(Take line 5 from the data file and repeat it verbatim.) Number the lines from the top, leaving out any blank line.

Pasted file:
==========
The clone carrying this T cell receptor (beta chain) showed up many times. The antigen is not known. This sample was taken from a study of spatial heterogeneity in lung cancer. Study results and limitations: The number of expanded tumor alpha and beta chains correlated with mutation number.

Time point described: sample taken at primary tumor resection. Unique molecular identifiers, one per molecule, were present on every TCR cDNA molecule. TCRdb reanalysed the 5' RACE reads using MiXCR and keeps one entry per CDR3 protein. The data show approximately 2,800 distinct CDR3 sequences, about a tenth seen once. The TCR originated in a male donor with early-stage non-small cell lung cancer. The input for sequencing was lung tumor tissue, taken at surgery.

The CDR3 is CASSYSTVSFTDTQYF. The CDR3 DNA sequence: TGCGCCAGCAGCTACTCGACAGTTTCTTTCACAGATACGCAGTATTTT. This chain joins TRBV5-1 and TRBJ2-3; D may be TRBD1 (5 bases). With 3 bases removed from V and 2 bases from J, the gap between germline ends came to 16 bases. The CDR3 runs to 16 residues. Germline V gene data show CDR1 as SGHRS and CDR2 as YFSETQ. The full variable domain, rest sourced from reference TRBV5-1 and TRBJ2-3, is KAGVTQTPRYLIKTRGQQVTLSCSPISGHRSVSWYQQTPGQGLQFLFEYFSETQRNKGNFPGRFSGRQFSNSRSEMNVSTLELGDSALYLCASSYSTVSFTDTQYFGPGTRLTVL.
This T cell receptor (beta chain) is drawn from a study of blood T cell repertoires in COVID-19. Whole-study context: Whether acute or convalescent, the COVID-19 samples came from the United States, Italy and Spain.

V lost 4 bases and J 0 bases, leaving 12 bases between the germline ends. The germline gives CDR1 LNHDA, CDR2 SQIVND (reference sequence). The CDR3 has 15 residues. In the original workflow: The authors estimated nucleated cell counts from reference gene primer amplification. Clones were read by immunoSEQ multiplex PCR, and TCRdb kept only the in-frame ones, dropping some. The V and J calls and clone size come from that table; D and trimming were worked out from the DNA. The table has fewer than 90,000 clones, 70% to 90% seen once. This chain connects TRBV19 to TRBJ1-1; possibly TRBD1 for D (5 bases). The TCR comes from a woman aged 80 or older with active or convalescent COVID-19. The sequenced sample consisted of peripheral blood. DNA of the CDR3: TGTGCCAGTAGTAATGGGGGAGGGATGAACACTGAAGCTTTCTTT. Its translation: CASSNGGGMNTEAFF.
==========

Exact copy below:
V lost 4 bases and J 0 bases, leaving 12 bases between the germline ends. The germline gives CDR1 LNHDA, CDR2 SQIVND (reference sequence). The CDR3 has 15 residues. In the original workflow: The authors estimated nucleated cell counts from reference gene primer amplification. Clones were read by immunoSEQ multiplex PCR, and TCRdb kept only the in-frame ones, dropping some. The V and J calls and clone size come from that table; D and trimming were worked out from the DNA. The table has fewer than 90,000 clones, 70% to 90% seen once. This chain connects TRBV19 to TRBJ1-1; possibly TRBD1 for D (5 bases). The TCR comes from a woman aged 80 or older with active or convalescent COVID-19. The sequenced sample consisted of peripheral blood. DNA of the CDR3: TGTGCCAGTAGTAATGGGGGAGGGATGAACACTGAAGCTTTCTTT. Its translation: CASSNGGGMNTEAFF.